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Excellent Critique of Good Calories, Bad Calories

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  • #61
    Originally posted by Mirrorball View Post
    I know. What I wanted to say was that 2 tbsp coconut oil have the same number of calories as 5 tbsp sugar.
    Calories? Who cares? Which jacks the insulin and which doesn't? Which elevates LDL and which doesn't? Which raises HDL and which doesn't?
    www.KataStrength.blogspot.com
    Free the Kettlebell

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    • #62
      I disagree about craving carbs on a low-carb diet. I am no grains, no sugar, (very) minimal fruit and what happens? ZERO cravings.

      Meanwhile, my whole life low-fat? Starbucks once messed up my order of "no fat, venti latte" and I got a full-fat version. It was like I had found El Dorado in my mouth. The fat was HEAVENLY. I remained on a low-fat WOE for, oh, about 7 more years. Sad, sad, sad.
      Because if you didn't know, of that is life made: only of moments; Don't lose the now.
      ~Borges

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      • #63
        The book / Fitday / someone on the Internet knows more about what their bodies need than their bodies themselves.
        The same applies to you Mirrorball. I don't understand your passionate defense for carbs when:

        - it's a fact that most healthy people can thrive in-spite of some good carbs
        - it is beyond clear that the vast majority of healthy people do not need them to thrive
        - it is a fact that some carbs screw up many people's metabolism and triggers chronic hunger and carb cravings
        - It's a fact that many of us have experienced abysmal health improvements as a result of going VLC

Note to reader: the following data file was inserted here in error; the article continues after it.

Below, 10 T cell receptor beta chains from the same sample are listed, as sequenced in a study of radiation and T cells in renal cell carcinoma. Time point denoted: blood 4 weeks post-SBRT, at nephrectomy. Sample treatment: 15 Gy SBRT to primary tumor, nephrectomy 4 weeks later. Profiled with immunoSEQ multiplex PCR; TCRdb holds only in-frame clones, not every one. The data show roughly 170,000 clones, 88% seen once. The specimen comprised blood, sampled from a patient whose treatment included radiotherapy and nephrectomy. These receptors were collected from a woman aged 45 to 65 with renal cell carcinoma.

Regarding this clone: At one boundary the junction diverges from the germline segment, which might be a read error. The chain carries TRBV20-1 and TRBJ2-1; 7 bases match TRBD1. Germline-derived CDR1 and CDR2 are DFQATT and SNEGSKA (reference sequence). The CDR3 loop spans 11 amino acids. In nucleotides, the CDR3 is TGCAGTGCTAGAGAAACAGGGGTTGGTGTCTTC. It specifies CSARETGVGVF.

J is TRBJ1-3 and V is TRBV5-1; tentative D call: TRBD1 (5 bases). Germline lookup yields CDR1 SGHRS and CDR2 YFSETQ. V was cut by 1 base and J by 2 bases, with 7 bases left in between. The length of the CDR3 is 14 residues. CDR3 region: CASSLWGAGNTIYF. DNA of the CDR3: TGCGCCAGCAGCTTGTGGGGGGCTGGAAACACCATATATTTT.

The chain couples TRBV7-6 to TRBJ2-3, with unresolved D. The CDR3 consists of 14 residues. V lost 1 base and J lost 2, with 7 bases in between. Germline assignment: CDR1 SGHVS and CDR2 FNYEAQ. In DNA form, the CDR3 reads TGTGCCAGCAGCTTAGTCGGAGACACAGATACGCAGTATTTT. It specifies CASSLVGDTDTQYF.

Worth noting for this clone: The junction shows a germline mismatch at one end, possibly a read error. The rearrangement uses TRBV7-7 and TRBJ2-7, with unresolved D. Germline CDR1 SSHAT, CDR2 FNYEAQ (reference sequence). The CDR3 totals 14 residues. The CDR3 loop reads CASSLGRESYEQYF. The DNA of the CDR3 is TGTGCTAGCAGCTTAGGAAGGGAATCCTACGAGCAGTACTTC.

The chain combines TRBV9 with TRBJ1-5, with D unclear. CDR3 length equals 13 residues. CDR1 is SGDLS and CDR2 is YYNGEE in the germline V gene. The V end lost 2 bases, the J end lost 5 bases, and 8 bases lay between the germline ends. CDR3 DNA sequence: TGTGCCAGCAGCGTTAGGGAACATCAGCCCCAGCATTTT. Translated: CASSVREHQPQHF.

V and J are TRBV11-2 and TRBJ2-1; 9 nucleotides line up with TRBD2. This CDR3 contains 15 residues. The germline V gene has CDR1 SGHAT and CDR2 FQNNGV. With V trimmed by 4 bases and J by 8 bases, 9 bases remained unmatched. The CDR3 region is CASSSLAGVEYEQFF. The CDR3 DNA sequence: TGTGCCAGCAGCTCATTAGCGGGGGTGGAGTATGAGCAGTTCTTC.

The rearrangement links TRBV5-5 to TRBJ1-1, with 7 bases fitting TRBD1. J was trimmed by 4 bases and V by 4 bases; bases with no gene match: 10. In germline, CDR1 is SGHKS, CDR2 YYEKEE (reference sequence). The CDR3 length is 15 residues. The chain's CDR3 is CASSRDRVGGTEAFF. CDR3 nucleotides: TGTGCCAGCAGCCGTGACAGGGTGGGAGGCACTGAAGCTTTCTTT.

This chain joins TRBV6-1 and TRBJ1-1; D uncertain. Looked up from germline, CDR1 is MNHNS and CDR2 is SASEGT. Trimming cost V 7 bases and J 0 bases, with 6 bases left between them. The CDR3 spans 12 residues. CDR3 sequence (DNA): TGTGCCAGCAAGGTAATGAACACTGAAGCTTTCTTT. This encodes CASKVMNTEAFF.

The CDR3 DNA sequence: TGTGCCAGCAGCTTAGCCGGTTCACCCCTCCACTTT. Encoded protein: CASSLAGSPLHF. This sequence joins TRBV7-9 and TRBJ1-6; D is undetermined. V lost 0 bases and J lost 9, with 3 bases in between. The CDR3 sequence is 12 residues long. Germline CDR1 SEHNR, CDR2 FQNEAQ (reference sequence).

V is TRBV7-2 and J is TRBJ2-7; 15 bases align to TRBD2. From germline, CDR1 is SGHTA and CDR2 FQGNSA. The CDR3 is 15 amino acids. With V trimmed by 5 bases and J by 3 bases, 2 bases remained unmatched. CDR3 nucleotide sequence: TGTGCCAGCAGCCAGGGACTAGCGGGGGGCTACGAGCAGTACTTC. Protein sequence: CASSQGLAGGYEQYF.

- Most of us completely agree that some types of carbs are ok for some people in different quantities.
        - Most of us agree that Taubes inaccurately vilifies *all* carbs, when the reality is that there are "good" and "bad" carbs.

        I think, however, that we should all recognize Taube's merit for questioning dietary CW, elaborating on the lack of scientific foundation and ethical corruption of the medical community when vilifying saturated fats and therefore triggering a world epidemic, and for encouraging people having health problems to go low carb in-spite of what their ignorant doctors say.

        It is also understandable that people who had had their lives and metabolisms screwed by high-carb diets are prone to rant about them, especially in a forum like these. Wouldn't you think?

        So if you love carbs and can pull them-off, by all means go get a mega carb-refill and be happy. Others might choose to stay away from them until they are 100% sure that the metabolic issues triggered by them have been completely reverted, others like me find them basically irrelevant, but will have some of them in the right circumstances from time to time. To each it's own.
        -
        “Every saint has a past and every sinner has a future.” -Oscar Wilde
        "The power of accurate observation is commonly called cynicism by those who have not got it." -George Bernard Shaw
        "The trouble with jogging is that the ice falls out of your glass." -Martin Mull

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        • #64
          Originally posted by Mirrorball View Post
          Really? So maybe you are sugar addicts. But I would also consider leptin resistance, low blood sugar and nutrient deprivation as explanations before you label yourself an addict. Sugar is a fix for hypoglicaemia, a real fix.
          I'm hyperglycemic, pre diabetic, high blood sugar problems. The exact opposite. I have always had borderline high blood sugar.

          Originally posted by Mirrorball View Post
          But cravings usually happened when I was on any kind of restrictive diet. Low-carb makes me crave carbs just as badly as low-fat makes me crave fat. Nope, I still don't believe in sugar addiction. Too many people believe that they shouldn't eat X because a book said they don't need X. And if they crave X, they are addicts. It can't possibly be that their brains are telling them to eat more evil X because their glycogen stores are depleted or they need more nutrients that X contains.